The federal act exchanging the Half Breed Tract for grants of scrip to eligible mixed-blood Sioux passed into law on July 17, 1854. Yet, many months would pass before actual scrip certificates were distributed to eligible recipients. A survey had to be undertaken of both the Half Breed Tract’s land area and the list of potential mixed-blood eligibles. “A year passed while the survey was in progress,” wrote Folwell (1922, p. 483), “and nearly another while the commissioners appointed for the purpose were making up a roll of the half-breeds entitled to participate in the distribution of the scrip.”
According to Folwell’s account, these surveys determined that the Tract covered 32,819.48 acres and 640 mixed-bloods made up the pool of eligibles. Based on these figures, it was decided to allot each eligible 480 acres, this sum divided into five separate scrip certificates, A through E. A was exchangeable for 40 acres; B, for 40 acres; C, for 80 acres; D, for 160 acres; and E, for 160 acres. Each scrip certificate entitled the bearer – and, it may be noted, only the bearer – to “locate” to an equivalent-area land grant on unclaimed federal land, whether surveyed or not surveyed. (As we will see in due course, this division of each eligible’s grant into five pieces of scrip would play a not insignificant part in the U.S. Supreme Court’s opinion regarding the proper uses of such scrip down the road, in 1902.)
These grants did not, however, use up the entire Half Breed Tract’s land area. The 640 grants of 480 acres each summed to a total of 307,200 acres, which in turn left a balance of 13,619.48 acres in undistributed land or scrip. These extra acres, wrote Folwell, were intended
…for the relief of any Sioux half-breeds who might have been overlooked in the general distribution. On October 12, 1860, the secretary of the interior recognized the claims of the convenient number of thirty-eight additional applicants and apportioned to each 360 acres, which exhausted the reservation. The whole tract was thus promptly opened to settlement, and it was rapidly taken up by desirable immigrants.
According to Brohough’s account, these somewhat smaller grants were awarded in the form of two certificates for 160 acres and one certificate for 40 acres. The original scrip awards – comprising the 640 grants to 480 recipients – were physically delivered to their scripees “…in the spring of 1857 at Wabasha, Faribault, and other convenient places by General James Shields…” (Folwell, p. 483). Incidentally, because Col. Wallace employed Walter Bourke’s “C” scrip in his attempt to locate Wallace’s townsite, it follows that Bourke’s award derived from the first distribution in 1857 and not the supplemental one, to 38 mixed-blood recipients, in 1860. It follows that Bourke himself would have been roughly 29 years older than when he received his scrip when Col. Wallace made his initial effort to locate his townsite in North Idaho.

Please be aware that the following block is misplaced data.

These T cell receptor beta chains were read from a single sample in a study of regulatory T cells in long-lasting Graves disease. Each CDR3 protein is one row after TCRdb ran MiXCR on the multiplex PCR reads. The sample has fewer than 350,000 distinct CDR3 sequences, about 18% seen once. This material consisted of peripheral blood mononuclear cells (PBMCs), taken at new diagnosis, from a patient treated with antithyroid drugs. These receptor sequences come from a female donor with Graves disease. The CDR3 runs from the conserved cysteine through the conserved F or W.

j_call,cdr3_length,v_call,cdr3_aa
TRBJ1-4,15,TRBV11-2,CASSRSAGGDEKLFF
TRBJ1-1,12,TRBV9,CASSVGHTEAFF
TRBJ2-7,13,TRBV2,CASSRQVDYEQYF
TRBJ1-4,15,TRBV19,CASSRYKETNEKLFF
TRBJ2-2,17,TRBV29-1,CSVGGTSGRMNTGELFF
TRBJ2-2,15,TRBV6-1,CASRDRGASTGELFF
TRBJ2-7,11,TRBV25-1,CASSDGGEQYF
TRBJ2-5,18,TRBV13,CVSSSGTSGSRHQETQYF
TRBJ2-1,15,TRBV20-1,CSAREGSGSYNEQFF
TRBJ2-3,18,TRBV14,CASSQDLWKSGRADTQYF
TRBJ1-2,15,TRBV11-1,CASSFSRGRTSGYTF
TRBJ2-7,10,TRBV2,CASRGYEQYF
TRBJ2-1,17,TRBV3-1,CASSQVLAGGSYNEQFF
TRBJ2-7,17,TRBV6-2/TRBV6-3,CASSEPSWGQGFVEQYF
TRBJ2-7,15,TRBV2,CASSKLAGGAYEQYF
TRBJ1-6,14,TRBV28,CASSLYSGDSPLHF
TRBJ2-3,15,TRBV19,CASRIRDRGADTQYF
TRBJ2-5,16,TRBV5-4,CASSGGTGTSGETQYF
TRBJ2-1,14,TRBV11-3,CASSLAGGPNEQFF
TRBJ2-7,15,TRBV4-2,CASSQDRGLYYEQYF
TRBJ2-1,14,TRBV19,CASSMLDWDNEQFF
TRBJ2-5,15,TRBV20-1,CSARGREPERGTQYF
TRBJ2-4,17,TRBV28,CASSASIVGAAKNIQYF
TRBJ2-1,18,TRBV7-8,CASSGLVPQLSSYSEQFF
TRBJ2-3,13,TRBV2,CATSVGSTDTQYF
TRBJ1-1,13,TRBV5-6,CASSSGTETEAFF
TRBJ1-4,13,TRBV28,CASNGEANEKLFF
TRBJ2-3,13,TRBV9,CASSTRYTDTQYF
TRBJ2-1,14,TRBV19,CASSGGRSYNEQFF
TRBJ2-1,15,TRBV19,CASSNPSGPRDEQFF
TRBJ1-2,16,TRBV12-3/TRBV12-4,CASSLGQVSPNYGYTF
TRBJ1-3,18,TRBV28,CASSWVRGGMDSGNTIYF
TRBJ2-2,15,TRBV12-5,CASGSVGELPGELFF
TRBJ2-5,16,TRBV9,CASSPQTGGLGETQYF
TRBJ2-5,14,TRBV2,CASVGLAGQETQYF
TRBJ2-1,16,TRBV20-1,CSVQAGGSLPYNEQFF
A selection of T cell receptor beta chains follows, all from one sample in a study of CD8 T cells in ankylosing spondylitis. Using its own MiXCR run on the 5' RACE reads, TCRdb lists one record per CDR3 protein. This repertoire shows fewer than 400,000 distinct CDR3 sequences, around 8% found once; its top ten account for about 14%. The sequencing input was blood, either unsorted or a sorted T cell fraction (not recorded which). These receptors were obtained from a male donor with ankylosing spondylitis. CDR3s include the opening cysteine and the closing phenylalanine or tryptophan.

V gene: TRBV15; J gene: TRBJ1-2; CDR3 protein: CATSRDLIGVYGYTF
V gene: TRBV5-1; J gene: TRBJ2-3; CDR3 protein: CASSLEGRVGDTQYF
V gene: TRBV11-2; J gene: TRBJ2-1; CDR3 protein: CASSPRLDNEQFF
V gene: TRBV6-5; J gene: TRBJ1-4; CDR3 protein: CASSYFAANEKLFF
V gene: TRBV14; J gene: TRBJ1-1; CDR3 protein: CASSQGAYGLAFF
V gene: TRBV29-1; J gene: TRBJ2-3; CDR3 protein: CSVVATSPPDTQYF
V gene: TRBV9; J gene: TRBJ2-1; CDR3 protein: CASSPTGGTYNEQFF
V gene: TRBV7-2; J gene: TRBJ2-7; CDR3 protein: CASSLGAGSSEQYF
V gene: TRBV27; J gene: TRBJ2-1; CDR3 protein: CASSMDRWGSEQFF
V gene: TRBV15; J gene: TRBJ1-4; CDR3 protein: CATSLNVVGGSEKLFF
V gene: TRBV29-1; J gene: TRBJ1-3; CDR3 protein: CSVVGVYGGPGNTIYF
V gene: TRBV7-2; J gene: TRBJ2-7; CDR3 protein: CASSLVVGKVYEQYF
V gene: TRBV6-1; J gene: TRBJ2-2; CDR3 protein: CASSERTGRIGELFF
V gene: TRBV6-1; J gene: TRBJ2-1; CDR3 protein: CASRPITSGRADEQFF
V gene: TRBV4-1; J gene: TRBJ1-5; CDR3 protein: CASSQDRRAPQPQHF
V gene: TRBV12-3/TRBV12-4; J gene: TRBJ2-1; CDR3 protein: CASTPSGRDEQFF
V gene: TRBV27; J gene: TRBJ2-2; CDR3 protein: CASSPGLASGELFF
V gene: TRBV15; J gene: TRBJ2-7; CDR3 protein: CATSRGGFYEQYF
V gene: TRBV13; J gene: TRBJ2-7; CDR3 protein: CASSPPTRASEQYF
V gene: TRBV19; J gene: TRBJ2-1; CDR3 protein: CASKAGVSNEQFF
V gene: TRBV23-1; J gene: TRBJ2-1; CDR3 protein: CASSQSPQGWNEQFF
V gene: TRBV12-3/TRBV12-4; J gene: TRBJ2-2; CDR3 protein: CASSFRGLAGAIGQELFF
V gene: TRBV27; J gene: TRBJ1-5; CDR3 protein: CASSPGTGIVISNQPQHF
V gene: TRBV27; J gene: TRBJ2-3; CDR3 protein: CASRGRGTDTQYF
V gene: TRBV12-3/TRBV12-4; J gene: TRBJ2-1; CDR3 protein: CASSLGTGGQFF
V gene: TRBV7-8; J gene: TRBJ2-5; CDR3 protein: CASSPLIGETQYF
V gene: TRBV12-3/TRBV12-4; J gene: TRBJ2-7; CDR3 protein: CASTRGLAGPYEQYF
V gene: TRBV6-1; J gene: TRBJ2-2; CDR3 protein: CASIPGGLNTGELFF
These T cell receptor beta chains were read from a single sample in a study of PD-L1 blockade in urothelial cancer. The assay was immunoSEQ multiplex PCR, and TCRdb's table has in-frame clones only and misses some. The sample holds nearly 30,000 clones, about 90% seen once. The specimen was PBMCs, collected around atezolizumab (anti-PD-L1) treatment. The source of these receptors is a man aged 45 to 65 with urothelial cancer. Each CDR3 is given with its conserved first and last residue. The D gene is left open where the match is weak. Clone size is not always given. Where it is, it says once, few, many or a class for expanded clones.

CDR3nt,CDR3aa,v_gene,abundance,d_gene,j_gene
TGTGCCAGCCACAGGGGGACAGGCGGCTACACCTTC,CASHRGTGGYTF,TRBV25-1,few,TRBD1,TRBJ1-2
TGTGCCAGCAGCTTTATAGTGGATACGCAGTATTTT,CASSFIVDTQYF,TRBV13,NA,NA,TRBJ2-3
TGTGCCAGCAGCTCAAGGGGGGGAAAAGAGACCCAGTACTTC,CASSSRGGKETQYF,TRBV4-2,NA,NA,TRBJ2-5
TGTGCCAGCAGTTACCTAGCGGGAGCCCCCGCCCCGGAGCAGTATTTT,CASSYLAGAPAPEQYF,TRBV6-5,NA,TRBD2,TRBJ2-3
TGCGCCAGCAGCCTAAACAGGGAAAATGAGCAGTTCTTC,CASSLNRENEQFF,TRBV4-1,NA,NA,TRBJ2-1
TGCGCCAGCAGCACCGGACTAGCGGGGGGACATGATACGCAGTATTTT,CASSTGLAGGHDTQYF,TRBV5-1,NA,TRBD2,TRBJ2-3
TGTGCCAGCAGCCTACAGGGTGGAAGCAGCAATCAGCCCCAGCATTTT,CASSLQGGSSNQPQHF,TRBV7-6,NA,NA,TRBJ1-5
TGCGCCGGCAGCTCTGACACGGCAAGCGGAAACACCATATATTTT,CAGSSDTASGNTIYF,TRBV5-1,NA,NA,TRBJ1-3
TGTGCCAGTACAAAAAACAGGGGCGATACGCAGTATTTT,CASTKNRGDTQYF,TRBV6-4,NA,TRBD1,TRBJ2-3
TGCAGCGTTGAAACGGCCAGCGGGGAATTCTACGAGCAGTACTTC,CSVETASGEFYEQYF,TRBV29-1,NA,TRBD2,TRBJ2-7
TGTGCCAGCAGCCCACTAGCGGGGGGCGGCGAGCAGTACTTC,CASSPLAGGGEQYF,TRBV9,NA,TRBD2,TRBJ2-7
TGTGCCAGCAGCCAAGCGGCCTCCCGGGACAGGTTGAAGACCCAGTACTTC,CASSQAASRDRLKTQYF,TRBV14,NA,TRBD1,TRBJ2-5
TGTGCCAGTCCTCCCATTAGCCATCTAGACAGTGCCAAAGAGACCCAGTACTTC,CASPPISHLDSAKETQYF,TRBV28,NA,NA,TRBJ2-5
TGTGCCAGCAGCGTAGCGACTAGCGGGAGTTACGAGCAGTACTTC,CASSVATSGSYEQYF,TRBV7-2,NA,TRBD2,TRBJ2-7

The U.S. Congress had taken care that the mixed-blood scrip recipients would not be cheated out of their valuable land award. Section 1 of the 1854 act’s text expressly prohibited sale of scrip to other parties. It held, to quote the provision, “That no transfer or conveyance of any of said certificates or scrip shall be valid.” The faces of scrip certificates bore the same proscription. In order to further protect the scrip’s recipients from unscrupulous and greedy land sharks, two powers of attorney documents needed to be authorized and signed by the mixed-blood scripee in order to effect a transaction involving land that had been secured by Sioux half-breed scrip. “With childlike confidence,” wrote Folwell (1922, p. 482), “Congress had enacted a statute which was to put it out of the power of anybody to defeat its benevolent purpose.” And yet the same two-powers-of-attorney requirement aimed at protecting the scripee would also in due course become the preferred mechanism for handling scrip as if it were cash – which is to say, easily transferrable and portable. Minnesota territorial delegate Henry M. Rice, who introduced the half-breed scrip bill in the Senate, was, it appears, fully cognizant of this dual utility. ‘Rice claimed publically,’ wrote William Millikan (2010, p. 8) (1),
that the law protected the recipients of the scrip “in every respect”—it specified that “no transfer or conveyance of any of said certificates or scrip shall be valid.” Privately, he told friends in Minnesota that the “Half Breed Bill” would create an opportunity for considerable profits.
It appears that evading or exploiting the two-powers-of-attorney provision of the scrip act had been used and developed previously, respecting another land scrip. “The provision of the statute declaring all conveyances of scrip invalid,” explained Folwell (1922, p. 483), “was evaded by the same device as that employed in the case of the Chippewa half-breed scrip. Two powers of attorney, one to locate, another to sell, worked a substantial alienation.”
Well, and as it turned out — surely to no one’s surprise — land gained via Sioux half-breed scrip in Minnesota and elsewhere in the nation did not end up in the hands of the original mixed-heritage scripees. The first paragraph of MNOPEDIA’s article on ‘”Half-Breed” Tract and Scrip’ shrewdly, and ruefully, observed and summarized:
The 1830 Treaty of Prairie du Chien set aside 320,000 acres of potentially valuable land west of Lake Pepin for so-called “half-breed” members of the Dakota [i.e., Sioux] nation. The move set off a series of events that would enrich a number of early Minnesotans, none of Indian heritage.
Still more problems and setbacks befell the 1854 act once mixed-blood scripees received their scrip allotments.
(1) William Millikan’s excellent and very useful article, “The Great Treasure of the Fort Snelling Prison Camp” (Minnesota History, Spring, 2010, pp. 4-17), may be downloaded here.